Food fight breaks out as locavores defend their turf

A new food fight has stirred up the locavore movement, which promotes eating of local products, after fresh challenges to the assumption that the practice promotes environmental sustainability.

The locavore movement, which has been gaining steam rapidly since emerging in California in 2005, is now boiling over following a commentary last month suggesting that the "math" underpinning the practice is flawed.

Author and journalist Stephen Budiansky stirred up the pot with a piece appearing in the New York Times arguing that locavores are mistaken on the notion that local food is better for energy conservation and the environment.

"Words like 'sustainability' and 'food-miles' are thrown around without any clear understanding of the larger picture of energy and land use," Budiansky wrote.

Budiansky has his own vegetable garden, but argues that on a commercial scale, large farms are far more energy-efficient than small ones and that transportation energy costs are often overstated by local food advocates.

"It takes about a tablespoon of diesel fuel to move one pound of freight 3,000 miles by rail," says Budiansky, who calls the transportation fuel costs "a negligible amount in the overall picture."

"The real energy hog, it turns out, is not industrial agriculture at all, but you and me. Home preparation and storage account for 32 percent of all energy use in our food system, the largest component by far," he said in the commentary titled "Math Lessons for Locavores."

Budiansky added that "eating food from a long way off is often the single best thing you can do for the environment, as counterintuitive as that sounds."

He said that "the relative pittance of energy we expend on 'industrial' agriculture... pays huge environmental dividends which the organic and local gurus always ignore."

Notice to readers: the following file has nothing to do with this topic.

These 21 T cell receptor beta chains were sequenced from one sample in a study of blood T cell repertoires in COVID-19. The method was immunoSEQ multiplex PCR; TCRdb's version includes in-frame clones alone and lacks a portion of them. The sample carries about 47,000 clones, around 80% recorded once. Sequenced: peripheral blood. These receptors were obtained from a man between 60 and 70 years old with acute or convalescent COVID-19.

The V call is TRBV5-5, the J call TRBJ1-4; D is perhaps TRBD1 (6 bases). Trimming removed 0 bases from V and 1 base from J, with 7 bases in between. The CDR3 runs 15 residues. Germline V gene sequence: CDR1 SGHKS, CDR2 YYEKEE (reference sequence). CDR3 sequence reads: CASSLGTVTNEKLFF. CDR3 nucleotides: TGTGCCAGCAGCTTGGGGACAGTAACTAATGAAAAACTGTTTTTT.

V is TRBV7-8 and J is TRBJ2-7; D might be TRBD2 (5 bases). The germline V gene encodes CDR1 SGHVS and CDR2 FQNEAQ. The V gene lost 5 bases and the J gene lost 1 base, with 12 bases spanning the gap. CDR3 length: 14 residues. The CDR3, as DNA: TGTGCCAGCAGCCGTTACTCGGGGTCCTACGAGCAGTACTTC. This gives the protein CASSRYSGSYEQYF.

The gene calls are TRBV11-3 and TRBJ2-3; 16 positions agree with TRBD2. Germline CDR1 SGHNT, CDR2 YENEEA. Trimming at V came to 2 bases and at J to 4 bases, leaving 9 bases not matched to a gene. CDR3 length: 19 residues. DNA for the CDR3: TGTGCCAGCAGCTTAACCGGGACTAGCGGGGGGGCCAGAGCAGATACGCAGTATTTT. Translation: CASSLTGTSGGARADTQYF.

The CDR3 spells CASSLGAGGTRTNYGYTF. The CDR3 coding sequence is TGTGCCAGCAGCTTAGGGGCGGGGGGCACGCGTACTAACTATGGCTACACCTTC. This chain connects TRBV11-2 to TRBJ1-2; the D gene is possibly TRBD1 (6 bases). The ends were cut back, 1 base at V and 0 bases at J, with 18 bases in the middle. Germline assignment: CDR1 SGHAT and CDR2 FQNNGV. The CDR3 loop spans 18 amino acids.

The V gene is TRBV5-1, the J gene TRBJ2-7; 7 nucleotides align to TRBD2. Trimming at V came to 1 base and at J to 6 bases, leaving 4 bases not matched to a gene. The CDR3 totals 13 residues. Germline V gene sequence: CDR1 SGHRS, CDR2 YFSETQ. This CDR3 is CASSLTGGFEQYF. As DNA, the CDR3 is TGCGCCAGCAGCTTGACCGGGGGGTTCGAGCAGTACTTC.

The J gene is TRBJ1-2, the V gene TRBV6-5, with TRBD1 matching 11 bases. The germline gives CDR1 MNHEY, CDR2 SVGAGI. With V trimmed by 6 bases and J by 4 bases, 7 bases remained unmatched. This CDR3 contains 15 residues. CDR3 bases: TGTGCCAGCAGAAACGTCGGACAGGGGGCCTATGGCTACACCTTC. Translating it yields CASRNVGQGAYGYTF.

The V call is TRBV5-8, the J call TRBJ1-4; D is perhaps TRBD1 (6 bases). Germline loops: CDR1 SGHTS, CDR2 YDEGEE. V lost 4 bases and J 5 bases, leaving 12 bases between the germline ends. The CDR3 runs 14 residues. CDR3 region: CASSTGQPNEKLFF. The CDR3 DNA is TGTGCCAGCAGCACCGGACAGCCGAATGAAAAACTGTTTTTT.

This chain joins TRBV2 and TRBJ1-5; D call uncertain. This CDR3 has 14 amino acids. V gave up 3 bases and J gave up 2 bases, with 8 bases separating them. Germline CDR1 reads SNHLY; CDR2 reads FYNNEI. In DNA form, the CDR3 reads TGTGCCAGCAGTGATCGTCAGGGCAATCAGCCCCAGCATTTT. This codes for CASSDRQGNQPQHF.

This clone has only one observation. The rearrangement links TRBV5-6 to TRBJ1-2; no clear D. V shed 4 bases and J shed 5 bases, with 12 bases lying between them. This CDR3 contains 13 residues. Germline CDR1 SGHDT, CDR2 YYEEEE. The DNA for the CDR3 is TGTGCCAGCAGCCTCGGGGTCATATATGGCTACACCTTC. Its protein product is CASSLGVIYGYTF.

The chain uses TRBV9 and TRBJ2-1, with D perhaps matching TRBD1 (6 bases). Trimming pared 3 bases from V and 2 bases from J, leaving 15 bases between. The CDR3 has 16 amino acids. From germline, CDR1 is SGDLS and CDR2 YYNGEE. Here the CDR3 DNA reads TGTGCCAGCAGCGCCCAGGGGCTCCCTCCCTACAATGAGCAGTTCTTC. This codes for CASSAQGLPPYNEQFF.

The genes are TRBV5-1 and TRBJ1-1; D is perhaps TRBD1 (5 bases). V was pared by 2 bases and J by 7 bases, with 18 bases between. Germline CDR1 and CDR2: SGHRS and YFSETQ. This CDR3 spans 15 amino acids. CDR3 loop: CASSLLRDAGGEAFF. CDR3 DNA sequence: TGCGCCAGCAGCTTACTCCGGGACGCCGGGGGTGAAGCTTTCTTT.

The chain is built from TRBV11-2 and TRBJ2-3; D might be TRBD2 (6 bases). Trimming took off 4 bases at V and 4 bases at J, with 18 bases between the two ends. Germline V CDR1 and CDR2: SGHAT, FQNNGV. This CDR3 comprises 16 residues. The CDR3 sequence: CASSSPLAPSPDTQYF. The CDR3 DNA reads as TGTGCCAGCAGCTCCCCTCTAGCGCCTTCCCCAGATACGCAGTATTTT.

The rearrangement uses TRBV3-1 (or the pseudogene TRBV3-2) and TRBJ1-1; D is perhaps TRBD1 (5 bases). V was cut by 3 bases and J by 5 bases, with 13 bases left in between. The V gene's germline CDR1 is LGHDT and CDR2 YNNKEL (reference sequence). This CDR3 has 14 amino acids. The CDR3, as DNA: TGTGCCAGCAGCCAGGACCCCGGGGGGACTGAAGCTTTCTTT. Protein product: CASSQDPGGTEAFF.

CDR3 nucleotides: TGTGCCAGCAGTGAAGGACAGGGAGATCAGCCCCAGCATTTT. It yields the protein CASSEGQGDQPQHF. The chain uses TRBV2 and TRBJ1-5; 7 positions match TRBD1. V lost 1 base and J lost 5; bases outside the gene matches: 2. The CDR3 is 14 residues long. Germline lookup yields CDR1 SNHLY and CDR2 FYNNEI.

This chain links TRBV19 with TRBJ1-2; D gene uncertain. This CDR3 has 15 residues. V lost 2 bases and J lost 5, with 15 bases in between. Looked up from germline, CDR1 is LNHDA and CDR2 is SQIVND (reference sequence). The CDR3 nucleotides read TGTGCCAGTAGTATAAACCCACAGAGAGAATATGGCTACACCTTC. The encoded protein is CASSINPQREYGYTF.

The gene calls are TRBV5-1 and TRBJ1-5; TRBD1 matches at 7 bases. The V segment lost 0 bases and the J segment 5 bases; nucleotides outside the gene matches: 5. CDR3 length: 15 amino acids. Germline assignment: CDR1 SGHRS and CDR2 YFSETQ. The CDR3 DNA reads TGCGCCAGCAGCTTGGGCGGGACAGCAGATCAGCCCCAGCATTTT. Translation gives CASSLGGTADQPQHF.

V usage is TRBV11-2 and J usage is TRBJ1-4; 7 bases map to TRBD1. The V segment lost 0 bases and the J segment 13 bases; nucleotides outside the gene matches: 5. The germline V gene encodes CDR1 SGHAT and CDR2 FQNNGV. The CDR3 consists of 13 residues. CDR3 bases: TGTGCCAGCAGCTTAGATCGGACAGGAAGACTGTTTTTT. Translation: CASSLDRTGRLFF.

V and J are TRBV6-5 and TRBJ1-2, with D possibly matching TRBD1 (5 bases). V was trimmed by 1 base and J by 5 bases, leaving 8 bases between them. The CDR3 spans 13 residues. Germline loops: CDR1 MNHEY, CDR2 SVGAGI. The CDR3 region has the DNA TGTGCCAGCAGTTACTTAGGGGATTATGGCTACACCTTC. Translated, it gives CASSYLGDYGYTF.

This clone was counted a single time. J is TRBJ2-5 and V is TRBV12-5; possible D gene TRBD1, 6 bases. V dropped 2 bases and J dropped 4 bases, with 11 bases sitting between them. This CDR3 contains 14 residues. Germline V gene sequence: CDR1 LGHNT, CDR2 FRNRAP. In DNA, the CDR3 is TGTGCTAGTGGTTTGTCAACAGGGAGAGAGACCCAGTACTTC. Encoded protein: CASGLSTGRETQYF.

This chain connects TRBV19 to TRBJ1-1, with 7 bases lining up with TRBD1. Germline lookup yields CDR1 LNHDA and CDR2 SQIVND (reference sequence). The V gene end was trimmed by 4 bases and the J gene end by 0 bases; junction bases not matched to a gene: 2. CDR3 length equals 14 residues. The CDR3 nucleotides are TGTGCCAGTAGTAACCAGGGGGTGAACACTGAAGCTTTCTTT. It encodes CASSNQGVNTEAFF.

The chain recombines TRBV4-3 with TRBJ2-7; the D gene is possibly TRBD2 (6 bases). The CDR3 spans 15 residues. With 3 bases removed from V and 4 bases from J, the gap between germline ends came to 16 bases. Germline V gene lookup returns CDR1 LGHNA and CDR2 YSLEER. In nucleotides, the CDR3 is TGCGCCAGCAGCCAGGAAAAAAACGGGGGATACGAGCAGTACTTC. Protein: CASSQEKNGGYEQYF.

The comments heated up the debate about the locavore movement, which has been gaining ground among groceries, restaurants and consumers in the United States and elsewhere, based on a philosophy of using more foods produced closer to home.

Elanor Starmer of the watchdog group Food & Water Watch says Budiansky misses the point, and that locavores want more diversity in the facing of growing concentration of the food chain in the hands of multinational companies.

"When I buy local food, energy use is not the driving rationale (no pun intended)," Starmer says in a blog posting.

"I buy from a variety of local farms when at all possible because if I don't, I will probably be eating from a stream of food that has passed through the hands of a tiny number of massive companies."

Kerry Trueman, cofounder of the website EatingLiberally, points out that "energy efficiency is only one small part of the equation when you add up the reasons to buy local."

She said factors include flavor and nutrition, support for ecological farming practices, avoidance of pesticides and more humane treatment of livestock and workers.

Dave Love of the Johns Hopkins University Center for a Livable Future, was incensed by Budiansky's argument.

"It is difficult to be in favor of a farming approach that relies upon mono-cropping using genetically modified seeds and synthetic fertilizers," he said.

"Why pick on locavores? Because when they seek local food, they may also be seeking to buy organically grown or raised foods, from small to mid-sized farms, which can impact entrenched agribusiness interests."

But James McWilliams, a fellow in the Agrarian Studies Program at Yale University, said Budiansky echoes his own views that the locavore movement relies on flawed logic.

"The recognized benefits of a local foodshed are numerous, but - while small might be beautiful - small is also expensive and, in turn, prone to exclusivity," says McWilliams, author of "Just Food: Where Locavores Get It Wrong and How We Can Truly Eat Responsibly."

Jennifer Wilkins, a faculty member at the Cornell University College of Human Ecology, says the strict economic and environmental calculations can be complex but that diversity in the food supply "tends to increase stability and resilience."

She said that recalls and accidents in the food supply can highlight problems when a small number of producers dominate.

"When something goes wrong in a highly concentrated and specialized system, as we are reminded by the recent recall of shell eggs, the consequences and costs related to public health, economic loss, food waste, and consumer confidence are on a much more spectacular scale and much more widespread," she said.